gagement and the days subsequent. At one time one of the guns of Lieutenant Barlow's section engaged the enemy's infantry at very at very short range (about 100 yards), and with canister forced in back in confusion. On another occasion the section of Lieutenant Chapin engaged their infantry in a dense wood at some 250 yards, and soon routed them out of their cover. all the officers, Lieutenant Barlow, Hains, and soon routed them out of their cover. All the officers, Lieutenants Barlow, Hains, and Chapin, managed their sections with discretion, coolness, and energy. Lieutenant Barlow speaks in high praise of the bravery, intelligence, and coolness of Sergeant Reilly, who was chief of one of his pieces. All my men behaved so well that I find great difficulty in naming one without giving the names of all. Sergeants Flood, Pfeffer, Lance Sergeant Hasenzal, and Corporals Brower and Leese deserve particular notice.
I am, very respectfully, your obedient servant,
Captain, Second Artillery.
Lieutenant J. C. AUDENRIED,
Act. Asst. Adjt. General, Brigade of Cavalry, near New Bridge.
NOTE.-After the shelling of the infantry the battery moved on to the Court-House, and a section was advanced 2 miles beyond it.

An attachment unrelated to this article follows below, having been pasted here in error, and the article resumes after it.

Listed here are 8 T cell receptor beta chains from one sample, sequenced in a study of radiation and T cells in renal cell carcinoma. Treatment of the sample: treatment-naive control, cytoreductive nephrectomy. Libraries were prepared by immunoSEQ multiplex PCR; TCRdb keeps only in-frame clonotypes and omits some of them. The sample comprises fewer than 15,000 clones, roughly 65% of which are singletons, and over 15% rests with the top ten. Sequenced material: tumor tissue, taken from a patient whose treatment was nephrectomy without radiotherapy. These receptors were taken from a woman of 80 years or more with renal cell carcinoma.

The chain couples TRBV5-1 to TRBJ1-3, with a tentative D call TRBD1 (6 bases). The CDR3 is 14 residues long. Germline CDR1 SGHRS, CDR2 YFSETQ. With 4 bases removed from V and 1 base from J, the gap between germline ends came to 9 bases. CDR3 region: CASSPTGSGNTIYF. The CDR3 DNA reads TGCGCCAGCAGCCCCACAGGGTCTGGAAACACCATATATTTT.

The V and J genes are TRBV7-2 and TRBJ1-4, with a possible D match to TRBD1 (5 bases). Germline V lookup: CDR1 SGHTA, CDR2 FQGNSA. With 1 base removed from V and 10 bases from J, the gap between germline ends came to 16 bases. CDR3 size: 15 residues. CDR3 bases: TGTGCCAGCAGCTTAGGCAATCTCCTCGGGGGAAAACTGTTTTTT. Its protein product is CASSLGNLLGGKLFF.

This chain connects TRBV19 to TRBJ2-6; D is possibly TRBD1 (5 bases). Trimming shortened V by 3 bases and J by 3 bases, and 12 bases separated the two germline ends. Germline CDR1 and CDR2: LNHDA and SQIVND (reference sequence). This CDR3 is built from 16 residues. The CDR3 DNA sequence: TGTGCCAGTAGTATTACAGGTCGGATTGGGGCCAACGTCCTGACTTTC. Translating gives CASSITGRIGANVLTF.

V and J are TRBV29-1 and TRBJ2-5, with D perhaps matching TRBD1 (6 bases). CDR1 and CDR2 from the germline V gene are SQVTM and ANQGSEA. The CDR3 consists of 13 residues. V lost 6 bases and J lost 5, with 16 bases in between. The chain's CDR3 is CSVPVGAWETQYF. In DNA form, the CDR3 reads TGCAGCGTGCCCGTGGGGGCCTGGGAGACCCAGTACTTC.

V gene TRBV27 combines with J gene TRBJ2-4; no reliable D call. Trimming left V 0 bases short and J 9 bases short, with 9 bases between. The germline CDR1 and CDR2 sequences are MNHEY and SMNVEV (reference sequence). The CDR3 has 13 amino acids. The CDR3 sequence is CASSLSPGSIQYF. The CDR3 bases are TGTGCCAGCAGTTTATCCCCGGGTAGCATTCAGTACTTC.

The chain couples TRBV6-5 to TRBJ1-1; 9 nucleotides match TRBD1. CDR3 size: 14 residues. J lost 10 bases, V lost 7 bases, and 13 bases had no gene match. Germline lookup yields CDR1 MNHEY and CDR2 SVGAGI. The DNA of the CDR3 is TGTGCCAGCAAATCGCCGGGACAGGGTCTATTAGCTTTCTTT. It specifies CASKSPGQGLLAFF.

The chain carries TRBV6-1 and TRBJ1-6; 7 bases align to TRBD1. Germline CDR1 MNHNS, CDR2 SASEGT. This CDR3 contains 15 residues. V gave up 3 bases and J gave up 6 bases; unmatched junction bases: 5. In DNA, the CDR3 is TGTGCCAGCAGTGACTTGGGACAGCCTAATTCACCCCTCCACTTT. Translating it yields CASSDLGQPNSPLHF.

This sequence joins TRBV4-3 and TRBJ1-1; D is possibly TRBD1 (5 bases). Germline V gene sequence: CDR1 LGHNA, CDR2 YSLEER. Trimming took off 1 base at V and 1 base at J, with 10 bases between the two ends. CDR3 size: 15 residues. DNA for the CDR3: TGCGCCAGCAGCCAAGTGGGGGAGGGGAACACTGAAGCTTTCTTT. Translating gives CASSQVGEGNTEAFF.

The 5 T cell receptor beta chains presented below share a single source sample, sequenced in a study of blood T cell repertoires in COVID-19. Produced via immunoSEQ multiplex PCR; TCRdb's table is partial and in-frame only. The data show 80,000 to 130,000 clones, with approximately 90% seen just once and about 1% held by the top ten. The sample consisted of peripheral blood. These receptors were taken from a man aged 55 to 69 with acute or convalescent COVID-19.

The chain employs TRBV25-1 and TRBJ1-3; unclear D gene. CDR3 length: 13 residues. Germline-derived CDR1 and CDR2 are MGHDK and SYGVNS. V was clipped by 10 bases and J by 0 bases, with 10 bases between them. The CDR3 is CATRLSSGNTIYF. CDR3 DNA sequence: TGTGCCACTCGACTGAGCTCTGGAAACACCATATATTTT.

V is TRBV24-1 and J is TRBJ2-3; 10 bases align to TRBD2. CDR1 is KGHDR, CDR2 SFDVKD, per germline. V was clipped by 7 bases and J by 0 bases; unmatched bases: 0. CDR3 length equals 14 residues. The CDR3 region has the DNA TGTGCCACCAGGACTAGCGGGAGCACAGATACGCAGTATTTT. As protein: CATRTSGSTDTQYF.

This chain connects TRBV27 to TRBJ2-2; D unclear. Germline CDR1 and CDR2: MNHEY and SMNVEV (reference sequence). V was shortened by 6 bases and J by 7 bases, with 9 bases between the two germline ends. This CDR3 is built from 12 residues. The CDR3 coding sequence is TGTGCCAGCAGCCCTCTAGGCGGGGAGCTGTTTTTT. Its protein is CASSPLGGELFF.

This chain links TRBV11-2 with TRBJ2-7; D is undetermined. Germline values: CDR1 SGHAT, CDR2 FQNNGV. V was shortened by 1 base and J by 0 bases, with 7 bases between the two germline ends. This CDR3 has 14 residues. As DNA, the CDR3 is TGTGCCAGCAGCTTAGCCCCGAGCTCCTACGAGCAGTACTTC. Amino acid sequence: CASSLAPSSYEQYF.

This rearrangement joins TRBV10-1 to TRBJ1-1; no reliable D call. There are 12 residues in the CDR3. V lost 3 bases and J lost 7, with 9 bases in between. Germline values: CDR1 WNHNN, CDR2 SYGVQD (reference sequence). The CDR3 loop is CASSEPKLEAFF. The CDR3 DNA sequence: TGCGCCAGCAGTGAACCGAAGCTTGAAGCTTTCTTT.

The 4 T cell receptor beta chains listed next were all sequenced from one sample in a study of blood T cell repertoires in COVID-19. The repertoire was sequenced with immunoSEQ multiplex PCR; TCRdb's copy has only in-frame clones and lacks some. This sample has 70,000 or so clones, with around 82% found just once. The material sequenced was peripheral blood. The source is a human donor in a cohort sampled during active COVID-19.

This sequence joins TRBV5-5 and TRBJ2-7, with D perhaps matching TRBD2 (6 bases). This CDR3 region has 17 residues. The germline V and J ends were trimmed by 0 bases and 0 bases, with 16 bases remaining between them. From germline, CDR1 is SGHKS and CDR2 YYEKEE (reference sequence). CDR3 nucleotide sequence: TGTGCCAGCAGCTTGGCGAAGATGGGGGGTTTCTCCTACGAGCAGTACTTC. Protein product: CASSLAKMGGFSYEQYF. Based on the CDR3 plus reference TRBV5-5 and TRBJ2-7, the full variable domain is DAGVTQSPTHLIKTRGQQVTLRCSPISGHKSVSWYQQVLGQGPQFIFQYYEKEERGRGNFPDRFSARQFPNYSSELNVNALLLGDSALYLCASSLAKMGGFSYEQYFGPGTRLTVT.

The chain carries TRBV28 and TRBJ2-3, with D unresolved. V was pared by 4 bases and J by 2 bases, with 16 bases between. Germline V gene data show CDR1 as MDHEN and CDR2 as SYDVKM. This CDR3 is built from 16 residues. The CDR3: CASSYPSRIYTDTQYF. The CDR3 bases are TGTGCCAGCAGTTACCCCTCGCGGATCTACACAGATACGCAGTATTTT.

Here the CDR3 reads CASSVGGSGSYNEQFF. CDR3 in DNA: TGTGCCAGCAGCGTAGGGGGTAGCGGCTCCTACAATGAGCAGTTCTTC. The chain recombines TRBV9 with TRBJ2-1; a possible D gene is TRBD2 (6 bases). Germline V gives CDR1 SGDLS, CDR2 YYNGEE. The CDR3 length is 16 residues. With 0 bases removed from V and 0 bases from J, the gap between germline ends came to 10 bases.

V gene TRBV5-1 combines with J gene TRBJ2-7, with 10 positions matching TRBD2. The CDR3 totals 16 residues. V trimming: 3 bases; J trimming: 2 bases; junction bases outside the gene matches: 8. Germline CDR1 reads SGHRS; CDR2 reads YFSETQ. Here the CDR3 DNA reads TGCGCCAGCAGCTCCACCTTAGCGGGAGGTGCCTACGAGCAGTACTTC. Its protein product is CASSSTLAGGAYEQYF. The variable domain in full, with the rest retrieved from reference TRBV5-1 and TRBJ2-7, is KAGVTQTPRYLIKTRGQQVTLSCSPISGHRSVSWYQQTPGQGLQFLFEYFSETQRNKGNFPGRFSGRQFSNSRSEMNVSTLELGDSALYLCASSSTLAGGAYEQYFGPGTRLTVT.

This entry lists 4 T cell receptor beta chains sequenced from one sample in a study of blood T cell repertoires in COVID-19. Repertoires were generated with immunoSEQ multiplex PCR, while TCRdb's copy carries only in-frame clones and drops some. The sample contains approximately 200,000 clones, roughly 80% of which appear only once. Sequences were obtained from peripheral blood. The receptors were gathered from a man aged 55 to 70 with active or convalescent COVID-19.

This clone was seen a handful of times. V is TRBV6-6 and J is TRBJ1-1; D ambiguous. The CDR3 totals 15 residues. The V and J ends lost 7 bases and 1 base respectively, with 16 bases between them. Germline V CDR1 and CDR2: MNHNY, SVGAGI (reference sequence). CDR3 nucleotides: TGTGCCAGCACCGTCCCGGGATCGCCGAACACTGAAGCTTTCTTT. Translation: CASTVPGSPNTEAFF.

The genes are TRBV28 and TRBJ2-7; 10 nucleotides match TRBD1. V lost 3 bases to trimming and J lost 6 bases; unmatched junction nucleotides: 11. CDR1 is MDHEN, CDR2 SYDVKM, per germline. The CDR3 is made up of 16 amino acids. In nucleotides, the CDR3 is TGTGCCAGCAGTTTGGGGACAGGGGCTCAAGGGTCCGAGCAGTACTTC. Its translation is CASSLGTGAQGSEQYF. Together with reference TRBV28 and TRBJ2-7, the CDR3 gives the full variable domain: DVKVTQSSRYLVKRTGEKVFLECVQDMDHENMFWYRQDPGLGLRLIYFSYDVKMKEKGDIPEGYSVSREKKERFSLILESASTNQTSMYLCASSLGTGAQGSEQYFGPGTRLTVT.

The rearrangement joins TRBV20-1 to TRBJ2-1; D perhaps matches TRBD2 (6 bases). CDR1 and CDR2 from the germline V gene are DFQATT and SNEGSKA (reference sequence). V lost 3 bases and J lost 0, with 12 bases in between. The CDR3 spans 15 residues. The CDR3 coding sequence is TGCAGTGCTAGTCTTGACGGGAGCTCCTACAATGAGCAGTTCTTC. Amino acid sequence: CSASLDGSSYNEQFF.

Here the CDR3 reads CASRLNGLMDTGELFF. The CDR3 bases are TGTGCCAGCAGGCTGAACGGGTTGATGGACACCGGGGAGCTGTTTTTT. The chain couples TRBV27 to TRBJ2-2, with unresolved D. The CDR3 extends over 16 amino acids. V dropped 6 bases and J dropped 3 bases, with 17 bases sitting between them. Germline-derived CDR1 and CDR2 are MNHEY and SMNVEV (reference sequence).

W. H. EMORY,
Numbers 12. Report of Captain Charles Griffin,
Fifth U. S. Artillery, of engagement May 27.
CAMP NEAR HANOVER COURT-HOUSE, VA.,
May 28, 1862.
SIR: In compliance with the orders of the 27th instant from the general commanding the division the batteries were assigned as follows: Battery C, Massachusetts Artillery, to General Martindale's brigade, Battery E to Colonel McQuade's, and battery D, Fifth U. S. Artillery, to General Butterfield's brigade, and for a detailed account of the Massachusetts batteries attention is respectfully called to the reports of their commanders.
Battery D, Fifth Artillery, left camp near Dr. Gaines' at 5.30 a. m., and arrived on the field of action about 1 o'clock, and by direction of General Porter was sent under the command of First Lieutenant Kingsbury to relieve two pieces of Battery M, Second U. S. Artillery, which were firing on the road to our left. Lieutenant kingsbury directed one section, under command of First Lieutenant Charles E. Hazlett, to move about 200 yards to the front of the position occupied by the guns of the Second Artillery. One piece was placed on a little rise in the road and the other in a plowed field to the left, and opened on two pieces of the enemy, one 6-pounder and one rifled gun, distant about 1,500 yards. The fire was kept up with spirit on both sides for about an hour, when the enemy's guns were silenced. Our guns told handsomely, killing 3 horses and striking one caisson twice, one shot exploding the ammunition-chest of the limber, and according to the information of the prisoners killing 1 man and wounding 4 more and 3 horses. The same source states that our guns dismounted one piece, which was carried